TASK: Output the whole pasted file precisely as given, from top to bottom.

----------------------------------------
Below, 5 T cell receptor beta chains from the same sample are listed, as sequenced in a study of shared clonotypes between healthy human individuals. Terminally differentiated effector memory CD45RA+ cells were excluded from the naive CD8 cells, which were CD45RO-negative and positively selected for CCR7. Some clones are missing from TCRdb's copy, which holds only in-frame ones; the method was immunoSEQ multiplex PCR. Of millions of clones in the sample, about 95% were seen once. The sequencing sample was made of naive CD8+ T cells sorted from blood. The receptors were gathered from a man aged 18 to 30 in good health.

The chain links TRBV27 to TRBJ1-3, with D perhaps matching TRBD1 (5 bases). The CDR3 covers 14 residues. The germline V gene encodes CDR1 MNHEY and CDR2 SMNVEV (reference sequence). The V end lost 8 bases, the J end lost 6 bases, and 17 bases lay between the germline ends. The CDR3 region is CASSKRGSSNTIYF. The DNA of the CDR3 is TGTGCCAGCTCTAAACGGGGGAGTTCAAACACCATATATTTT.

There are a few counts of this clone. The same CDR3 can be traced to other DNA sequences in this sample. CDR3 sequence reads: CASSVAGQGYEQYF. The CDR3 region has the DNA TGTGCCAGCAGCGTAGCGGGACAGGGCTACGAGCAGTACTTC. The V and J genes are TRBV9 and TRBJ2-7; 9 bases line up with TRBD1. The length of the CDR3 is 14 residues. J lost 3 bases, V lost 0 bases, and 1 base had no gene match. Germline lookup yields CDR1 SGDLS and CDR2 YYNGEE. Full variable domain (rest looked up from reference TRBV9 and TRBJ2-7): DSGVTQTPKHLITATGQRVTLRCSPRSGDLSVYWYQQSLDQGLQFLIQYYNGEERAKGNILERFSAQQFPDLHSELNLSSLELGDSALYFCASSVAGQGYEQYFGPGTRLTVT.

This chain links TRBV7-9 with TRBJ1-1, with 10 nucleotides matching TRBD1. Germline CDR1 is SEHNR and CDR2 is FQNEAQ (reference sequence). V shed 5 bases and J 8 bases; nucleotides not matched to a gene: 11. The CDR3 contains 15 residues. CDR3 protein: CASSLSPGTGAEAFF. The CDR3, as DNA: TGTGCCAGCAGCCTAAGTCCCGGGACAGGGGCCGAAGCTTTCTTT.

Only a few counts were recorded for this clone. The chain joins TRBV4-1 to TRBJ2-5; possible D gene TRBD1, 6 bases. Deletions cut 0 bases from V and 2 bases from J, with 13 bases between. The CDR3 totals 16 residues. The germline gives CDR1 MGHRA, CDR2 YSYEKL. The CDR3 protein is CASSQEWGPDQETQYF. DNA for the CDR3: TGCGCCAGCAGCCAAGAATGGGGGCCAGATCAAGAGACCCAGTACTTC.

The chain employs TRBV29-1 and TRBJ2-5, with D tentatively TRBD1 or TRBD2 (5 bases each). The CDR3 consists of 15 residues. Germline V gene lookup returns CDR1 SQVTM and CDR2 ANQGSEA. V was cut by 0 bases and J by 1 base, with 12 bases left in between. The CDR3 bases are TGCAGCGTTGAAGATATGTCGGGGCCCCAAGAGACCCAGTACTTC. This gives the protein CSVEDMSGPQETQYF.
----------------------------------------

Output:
Below, 5 T cell receptor beta chains from the same sample are listed, as sequenced in a study of shared clonotypes between healthy human individuals. Terminally differentiated effector memory CD45RA+ cells were excluded from the naive CD8 cells, which were CD45RO-negative and positively selected for CCR7. Some clones are missing from TCRdb's copy, which holds only in-frame ones; the method was immunoSEQ multiplex PCR. Of millions of clones in the sample, about 95% were seen once. The sequencing sample was made of naive CD8+ T cells sorted from blood. The receptors were gathered from a man aged 18 to 30 in good health.

The chain links TRBV27 to TRBJ1-3, with D perhaps matching TRBD1 (5 bases). The CDR3 covers 14 residues. The germline V gene encodes CDR1 MNHEY and CDR2 SMNVEV (reference sequence). The V end lost 8 bases, the J end lost 6 bases, and 17 bases lay between the germline ends. The CDR3 region is CASSKRGSSNTIYF. The DNA of the CDR3 is TGTGCCAGCTCTAAACGGGGGAGTTCAAACACCATATATTTT.

There are a few counts of this clone. The same CDR3 can be traced to other DNA sequences in this sample. CDR3 sequence reads: CASSVAGQGYEQYF. The CDR3 region has the DNA TGTGCCAGCAGCGTAGCGGGACAGGGCTACGAGCAGTACTTC. The V and J genes are TRBV9 and TRBJ2-7; 9 bases line up with TRBD1. The length of the CDR3 is 14 residues. J lost 3 bases, V lost 0 bases, and 1 base had no gene match. Germline lookup yields CDR1 SGDLS and CDR2 YYNGEE. Full variable domain (rest looked up from reference TRBV9 and TRBJ2-7): DSGVTQTPKHLITATGQRVTLRCSPRSGDLSVYWYQQSLDQGLQFLIQYYNGEERAKGNILERFSAQQFPDLHSELNLSSLELGDSALYFCASSVAGQGYEQYFGPGTRLTVT.

This chain links TRBV7-9 with TRBJ1-1, with 10 nucleotides matching TRBD1. Germline CDR1 is SEHNR and CDR2 is FQNEAQ (reference sequence). V shed 5 bases and J 8 bases; nucleotides not matched to a gene: 11. The CDR3 contains 15 residues. CDR3 protein: CASSLSPGTGAEAFF. The CDR3, as DNA: TGTGCCAGCAGCCTAAGTCCCGGGACAGGGGCCGAAGCTTTCTTT.

Only a few counts were recorded for this clone. The chain joins TRBV4-1 to TRBJ2-5; possible D gene TRBD1, 6 bases. Deletions cut 0 bases from V and 2 bases from J, with 13 bases between. The CDR3 totals 16 residues. The germline gives CDR1 MGHRA, CDR2 YSYEKL. The CDR3 protein is CASSQEWGPDQETQYF. DNA for the CDR3: TGCGCCAGCAGCCAAGAATGGGGGCCAGATCAAGAGACCCAGTACTTC.

The chain employs TRBV29-1 and TRBJ2-5, with D tentatively TRBD1 or TRBD2 (5 bases each). The CDR3 consists of 15 residues. Germline V gene lookup returns CDR1 SQVTM and CDR2 ANQGSEA. V was cut by 0 bases and J by 1 base, with 12 bases left in between. The CDR3 bases are TGCAGCGTTGAAGATATGTCGGGGCCCCAAGAGACCCAGTACTTC. This gives the protein CSVEDMSGPQETQYF.